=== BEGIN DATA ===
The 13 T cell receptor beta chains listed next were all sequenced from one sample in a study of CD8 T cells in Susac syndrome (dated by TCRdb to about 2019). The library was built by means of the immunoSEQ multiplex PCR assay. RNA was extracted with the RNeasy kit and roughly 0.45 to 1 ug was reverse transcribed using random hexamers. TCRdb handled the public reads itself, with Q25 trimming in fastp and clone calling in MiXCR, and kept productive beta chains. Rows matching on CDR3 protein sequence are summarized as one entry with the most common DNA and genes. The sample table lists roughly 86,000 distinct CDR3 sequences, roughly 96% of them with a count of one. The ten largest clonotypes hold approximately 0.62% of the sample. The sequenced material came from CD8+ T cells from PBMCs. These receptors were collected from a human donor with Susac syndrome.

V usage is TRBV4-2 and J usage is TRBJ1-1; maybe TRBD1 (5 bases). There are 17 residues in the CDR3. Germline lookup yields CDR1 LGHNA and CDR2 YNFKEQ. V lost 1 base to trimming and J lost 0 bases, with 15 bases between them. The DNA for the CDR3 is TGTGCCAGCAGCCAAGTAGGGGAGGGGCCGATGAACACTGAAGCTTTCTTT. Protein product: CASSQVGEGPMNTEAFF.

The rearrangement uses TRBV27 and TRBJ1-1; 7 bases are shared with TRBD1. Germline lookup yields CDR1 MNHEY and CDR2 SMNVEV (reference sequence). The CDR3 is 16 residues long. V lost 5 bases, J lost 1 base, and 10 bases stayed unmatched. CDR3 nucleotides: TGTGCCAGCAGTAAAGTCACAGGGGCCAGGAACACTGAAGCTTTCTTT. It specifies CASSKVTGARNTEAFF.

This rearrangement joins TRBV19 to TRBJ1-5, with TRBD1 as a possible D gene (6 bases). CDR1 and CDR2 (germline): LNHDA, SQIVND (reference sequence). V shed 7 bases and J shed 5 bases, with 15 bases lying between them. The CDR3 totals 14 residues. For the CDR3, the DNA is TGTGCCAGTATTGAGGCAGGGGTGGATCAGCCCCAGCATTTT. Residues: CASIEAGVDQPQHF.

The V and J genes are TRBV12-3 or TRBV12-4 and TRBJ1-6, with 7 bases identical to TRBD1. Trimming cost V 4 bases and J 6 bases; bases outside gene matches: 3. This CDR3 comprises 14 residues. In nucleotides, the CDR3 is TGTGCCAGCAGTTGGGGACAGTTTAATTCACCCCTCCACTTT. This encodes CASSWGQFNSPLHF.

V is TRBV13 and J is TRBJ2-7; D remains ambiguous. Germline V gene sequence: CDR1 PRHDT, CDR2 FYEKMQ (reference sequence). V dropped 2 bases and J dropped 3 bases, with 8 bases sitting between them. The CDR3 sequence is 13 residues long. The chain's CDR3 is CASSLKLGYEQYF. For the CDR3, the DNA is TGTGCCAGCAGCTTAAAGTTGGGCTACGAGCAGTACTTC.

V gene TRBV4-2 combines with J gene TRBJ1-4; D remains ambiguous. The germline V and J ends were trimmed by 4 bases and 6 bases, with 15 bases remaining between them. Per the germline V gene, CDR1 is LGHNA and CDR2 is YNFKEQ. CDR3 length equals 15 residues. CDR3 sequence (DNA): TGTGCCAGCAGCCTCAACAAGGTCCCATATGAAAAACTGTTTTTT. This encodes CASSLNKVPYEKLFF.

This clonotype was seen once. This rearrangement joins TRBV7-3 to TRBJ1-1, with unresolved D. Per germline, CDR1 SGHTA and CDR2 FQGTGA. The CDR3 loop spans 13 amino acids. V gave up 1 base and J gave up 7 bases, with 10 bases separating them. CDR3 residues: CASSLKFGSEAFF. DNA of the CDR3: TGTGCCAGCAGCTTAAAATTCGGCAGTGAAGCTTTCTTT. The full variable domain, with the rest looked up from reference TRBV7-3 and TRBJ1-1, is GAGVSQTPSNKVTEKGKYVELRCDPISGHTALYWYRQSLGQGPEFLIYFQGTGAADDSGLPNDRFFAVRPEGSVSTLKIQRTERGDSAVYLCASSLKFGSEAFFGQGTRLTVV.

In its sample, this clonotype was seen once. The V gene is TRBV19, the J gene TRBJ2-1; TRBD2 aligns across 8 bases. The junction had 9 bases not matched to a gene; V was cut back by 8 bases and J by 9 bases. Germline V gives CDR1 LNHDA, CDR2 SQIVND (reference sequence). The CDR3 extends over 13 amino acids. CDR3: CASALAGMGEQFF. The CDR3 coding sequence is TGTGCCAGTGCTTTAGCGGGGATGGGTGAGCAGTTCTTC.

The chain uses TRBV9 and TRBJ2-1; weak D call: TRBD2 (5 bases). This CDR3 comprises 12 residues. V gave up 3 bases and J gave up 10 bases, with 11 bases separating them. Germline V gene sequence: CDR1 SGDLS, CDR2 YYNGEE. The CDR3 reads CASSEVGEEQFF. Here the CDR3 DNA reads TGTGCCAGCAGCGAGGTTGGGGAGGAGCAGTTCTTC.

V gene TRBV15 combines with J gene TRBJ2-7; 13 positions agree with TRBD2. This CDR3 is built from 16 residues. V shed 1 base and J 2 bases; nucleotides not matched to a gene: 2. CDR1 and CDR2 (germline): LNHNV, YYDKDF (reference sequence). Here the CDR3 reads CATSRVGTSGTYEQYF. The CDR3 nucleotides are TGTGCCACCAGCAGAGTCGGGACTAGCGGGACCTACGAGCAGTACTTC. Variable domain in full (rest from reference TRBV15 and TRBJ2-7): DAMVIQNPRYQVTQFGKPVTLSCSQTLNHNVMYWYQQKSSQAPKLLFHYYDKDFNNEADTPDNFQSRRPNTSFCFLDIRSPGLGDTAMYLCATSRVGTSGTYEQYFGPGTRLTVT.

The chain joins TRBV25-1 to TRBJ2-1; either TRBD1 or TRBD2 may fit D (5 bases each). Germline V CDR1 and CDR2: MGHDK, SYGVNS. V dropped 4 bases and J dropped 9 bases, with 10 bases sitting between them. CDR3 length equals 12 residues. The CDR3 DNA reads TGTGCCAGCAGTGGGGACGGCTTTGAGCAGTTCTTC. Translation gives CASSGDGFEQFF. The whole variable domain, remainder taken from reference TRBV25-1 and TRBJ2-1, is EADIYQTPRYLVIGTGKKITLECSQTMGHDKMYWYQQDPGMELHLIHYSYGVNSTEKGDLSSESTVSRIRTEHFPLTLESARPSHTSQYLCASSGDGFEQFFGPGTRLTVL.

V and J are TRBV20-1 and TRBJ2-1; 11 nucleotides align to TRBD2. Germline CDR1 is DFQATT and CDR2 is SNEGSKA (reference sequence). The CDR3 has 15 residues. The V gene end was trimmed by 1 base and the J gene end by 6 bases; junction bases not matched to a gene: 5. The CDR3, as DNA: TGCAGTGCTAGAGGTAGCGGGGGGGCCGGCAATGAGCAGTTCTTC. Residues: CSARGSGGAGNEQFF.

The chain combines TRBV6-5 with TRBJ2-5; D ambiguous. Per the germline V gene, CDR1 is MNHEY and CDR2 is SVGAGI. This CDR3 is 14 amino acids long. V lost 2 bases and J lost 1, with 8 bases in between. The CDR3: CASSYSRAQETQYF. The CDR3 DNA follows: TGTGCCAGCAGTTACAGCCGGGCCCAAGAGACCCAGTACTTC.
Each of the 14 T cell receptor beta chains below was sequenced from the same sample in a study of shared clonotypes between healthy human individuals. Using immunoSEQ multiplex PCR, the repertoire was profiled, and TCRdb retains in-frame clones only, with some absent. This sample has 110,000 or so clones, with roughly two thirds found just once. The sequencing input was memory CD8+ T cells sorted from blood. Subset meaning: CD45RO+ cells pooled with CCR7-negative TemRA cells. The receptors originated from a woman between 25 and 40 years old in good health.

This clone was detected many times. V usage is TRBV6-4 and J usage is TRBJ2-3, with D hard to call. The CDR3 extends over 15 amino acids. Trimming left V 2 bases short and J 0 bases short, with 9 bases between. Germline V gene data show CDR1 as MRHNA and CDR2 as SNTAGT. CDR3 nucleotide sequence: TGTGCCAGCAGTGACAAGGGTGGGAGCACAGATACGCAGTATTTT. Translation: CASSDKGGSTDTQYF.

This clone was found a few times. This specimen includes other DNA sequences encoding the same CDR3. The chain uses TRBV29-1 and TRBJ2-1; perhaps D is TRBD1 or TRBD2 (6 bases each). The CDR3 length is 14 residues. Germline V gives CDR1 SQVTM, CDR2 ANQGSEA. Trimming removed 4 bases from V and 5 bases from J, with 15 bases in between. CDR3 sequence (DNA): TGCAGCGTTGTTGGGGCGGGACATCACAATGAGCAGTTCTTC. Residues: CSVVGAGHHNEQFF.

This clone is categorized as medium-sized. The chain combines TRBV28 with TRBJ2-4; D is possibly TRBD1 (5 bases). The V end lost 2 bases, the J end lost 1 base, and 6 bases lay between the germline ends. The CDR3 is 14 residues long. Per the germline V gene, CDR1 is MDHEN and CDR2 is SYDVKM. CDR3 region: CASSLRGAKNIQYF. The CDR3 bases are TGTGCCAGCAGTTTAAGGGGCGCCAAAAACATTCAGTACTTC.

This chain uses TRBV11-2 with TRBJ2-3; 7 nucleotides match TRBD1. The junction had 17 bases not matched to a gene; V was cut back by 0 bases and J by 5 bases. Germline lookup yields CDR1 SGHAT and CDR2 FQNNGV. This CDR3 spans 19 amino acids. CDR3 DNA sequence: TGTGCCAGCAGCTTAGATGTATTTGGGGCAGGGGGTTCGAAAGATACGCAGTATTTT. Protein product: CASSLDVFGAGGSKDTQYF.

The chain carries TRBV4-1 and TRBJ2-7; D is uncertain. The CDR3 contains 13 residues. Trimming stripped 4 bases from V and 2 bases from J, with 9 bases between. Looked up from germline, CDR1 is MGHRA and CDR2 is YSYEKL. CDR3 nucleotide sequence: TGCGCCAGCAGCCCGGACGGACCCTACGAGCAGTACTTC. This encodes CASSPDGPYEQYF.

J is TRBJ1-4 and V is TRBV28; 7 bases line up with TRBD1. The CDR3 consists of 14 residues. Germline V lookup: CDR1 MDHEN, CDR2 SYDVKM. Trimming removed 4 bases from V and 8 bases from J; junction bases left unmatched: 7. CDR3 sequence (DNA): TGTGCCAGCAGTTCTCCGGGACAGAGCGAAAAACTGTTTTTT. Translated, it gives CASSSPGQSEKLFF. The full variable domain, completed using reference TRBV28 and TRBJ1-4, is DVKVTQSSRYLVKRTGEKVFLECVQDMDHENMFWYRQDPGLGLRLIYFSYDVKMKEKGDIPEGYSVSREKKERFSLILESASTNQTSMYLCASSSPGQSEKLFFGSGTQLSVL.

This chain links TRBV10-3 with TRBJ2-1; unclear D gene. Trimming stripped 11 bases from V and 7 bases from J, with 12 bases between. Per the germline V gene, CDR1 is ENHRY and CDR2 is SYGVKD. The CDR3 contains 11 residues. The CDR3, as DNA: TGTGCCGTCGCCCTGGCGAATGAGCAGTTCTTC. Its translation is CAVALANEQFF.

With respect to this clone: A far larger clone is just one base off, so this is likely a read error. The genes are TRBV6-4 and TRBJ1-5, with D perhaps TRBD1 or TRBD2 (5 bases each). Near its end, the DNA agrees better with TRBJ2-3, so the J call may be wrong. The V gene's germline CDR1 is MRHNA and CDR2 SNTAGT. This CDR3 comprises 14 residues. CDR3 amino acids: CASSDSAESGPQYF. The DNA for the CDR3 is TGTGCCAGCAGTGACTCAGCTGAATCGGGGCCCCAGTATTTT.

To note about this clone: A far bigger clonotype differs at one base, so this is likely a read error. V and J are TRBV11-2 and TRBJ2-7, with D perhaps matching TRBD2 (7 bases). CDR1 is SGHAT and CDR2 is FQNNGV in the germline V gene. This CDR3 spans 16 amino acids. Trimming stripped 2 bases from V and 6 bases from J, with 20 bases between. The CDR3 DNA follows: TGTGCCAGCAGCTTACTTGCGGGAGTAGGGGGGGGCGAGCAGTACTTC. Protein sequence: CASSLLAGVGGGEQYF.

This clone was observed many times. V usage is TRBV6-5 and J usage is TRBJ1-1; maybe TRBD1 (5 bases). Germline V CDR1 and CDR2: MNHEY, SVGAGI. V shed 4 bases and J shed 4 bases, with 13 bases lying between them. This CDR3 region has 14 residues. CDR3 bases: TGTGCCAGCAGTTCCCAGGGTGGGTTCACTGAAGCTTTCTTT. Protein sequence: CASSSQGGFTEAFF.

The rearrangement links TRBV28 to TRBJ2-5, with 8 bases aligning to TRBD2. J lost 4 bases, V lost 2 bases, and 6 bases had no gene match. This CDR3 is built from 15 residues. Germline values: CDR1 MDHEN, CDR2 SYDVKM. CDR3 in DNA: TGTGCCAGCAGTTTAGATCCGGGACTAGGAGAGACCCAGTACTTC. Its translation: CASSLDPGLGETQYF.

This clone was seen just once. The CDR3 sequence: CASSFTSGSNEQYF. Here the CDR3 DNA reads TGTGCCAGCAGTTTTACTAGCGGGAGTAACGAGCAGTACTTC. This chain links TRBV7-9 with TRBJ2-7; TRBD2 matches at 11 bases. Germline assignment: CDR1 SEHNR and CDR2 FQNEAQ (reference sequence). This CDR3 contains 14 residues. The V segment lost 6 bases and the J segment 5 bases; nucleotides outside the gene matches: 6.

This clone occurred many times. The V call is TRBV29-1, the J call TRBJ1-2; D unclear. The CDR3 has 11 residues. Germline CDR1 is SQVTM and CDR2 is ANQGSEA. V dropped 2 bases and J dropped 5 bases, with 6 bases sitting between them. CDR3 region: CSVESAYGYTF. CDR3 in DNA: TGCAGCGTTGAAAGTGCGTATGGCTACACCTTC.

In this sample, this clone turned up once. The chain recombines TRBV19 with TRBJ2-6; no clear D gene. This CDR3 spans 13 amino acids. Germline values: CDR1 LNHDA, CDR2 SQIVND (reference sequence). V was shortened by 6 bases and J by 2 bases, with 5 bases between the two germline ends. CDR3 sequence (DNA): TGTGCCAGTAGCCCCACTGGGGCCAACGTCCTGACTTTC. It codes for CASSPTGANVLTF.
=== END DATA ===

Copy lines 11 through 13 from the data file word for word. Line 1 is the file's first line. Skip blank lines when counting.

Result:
V gene TRBV15 combines with J gene TRBJ2-7; 13 positions agree with TRBD2. This CDR3 is built from 16 residues. V shed 1 base and J 2 bases; nucleotides not matched to a gene: 2. CDR1 and CDR2 (germline): LNHNV, YYDKDF (reference sequence). Here the CDR3 reads CATSRVGTSGTYEQYF. The CDR3 nucleotides are TGTGCCACCAGCAGAGTCGGGACTAGCGGGACCTACGAGCAGTACTTC. Variable domain in full (rest from reference TRBV15 and TRBJ2-7): DAMVIQNPRYQVTQFGKPVTLSCSQTLNHNVMYWYQQKSSQAPKLLFHYYDKDFNNEADTPDNFQSRRPNTSFCFLDIRSPGLGDTAMYLCATSRVGTSGTYEQYFGPGTRLTVT.

The chain joins TRBV25-1 to TRBJ2-1; either TRBD1 or TRBD2 may fit D (5 bases each). Germline V CDR1 and CDR2: MGHDK, SYGVNS. V dropped 4 bases and J dropped 9 bases, with 10 bases sitting between them. CDR3 length equals 12 residues. The CDR3 DNA reads TGTGCCAGCAGTGGGGACGGCTTTGAGCAGTTCTTC. Translation gives CASSGDGFEQFF. The whole variable domain, remainder taken from reference TRBV25-1 and TRBJ2-1, is EADIYQTPRYLVIGTGKKITLECSQTMGHDKMYWYQQDPGMELHLIHYSYGVNSTEKGDLSSESTVSRIRTEHFPLTLESARPSHTSQYLCASSGDGFEQFFGPGTRLTVL.

V and J are TRBV20-1 and TRBJ2-1; 11 nucleotides align to TRBD2. Germline CDR1 is DFQATT and CDR2 is SNEGSKA (reference sequence). The CDR3 has 15 residues. The V gene end was trimmed by 1 base and the J gene end by 6 bases; junction bases not matched to a gene: 5. The CDR3, as DNA: TGCAGTGCTAGAGGTAGCGGGGGGGCCGGCAATGAGCAGTTCTTC. Residues: CSARGSGGAGNEQFF.